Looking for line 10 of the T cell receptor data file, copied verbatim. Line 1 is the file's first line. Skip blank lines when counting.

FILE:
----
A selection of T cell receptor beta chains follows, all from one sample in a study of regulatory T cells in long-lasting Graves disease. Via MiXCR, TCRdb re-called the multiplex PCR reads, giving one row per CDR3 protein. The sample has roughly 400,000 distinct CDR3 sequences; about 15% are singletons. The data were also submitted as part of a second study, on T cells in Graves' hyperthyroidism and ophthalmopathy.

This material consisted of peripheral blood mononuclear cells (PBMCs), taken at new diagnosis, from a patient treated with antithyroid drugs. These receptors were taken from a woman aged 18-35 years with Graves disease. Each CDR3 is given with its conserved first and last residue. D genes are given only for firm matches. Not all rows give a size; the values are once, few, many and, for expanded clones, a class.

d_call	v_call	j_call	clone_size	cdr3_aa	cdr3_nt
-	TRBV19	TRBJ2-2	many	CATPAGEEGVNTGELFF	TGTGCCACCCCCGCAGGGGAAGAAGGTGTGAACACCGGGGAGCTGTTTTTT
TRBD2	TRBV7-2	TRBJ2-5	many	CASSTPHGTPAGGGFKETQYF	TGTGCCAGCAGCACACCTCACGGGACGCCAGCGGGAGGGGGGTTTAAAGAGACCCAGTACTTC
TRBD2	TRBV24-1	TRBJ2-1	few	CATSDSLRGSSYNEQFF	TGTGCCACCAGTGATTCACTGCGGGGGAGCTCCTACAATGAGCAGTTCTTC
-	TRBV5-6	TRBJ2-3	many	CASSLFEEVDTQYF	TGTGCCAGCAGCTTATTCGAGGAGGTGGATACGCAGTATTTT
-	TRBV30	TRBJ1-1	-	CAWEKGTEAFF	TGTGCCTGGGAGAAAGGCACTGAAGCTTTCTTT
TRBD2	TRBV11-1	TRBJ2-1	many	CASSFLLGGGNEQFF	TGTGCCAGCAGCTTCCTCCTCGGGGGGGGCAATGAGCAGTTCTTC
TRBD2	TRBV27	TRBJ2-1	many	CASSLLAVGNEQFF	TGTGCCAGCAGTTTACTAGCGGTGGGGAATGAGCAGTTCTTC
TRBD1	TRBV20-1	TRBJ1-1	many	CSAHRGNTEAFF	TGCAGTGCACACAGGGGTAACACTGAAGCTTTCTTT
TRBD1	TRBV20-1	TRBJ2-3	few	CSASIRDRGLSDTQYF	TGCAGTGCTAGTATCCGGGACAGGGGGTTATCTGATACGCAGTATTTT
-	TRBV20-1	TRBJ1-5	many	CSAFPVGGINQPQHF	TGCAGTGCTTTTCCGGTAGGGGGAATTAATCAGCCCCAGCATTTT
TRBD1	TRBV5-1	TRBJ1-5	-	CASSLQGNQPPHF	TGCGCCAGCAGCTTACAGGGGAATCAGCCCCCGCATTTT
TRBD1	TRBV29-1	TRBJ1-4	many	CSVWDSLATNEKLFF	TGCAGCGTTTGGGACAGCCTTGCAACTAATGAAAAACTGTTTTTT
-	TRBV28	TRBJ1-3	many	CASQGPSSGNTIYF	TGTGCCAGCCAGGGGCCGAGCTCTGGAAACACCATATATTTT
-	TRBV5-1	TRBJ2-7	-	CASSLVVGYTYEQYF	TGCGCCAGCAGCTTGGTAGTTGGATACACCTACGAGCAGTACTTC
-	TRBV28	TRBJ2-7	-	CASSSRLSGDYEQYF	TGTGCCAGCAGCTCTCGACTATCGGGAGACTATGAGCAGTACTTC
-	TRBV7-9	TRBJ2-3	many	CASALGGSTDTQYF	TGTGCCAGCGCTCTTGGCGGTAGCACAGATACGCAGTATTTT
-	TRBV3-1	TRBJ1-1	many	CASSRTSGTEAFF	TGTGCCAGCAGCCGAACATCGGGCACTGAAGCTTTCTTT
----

TRBD2	TRBV27	TRBJ2-1	many	CASSLLAVGNEQFF	TGTGCCAGCAGTTTACTAGCGGTGGGGAATGAGCAGTTCTTC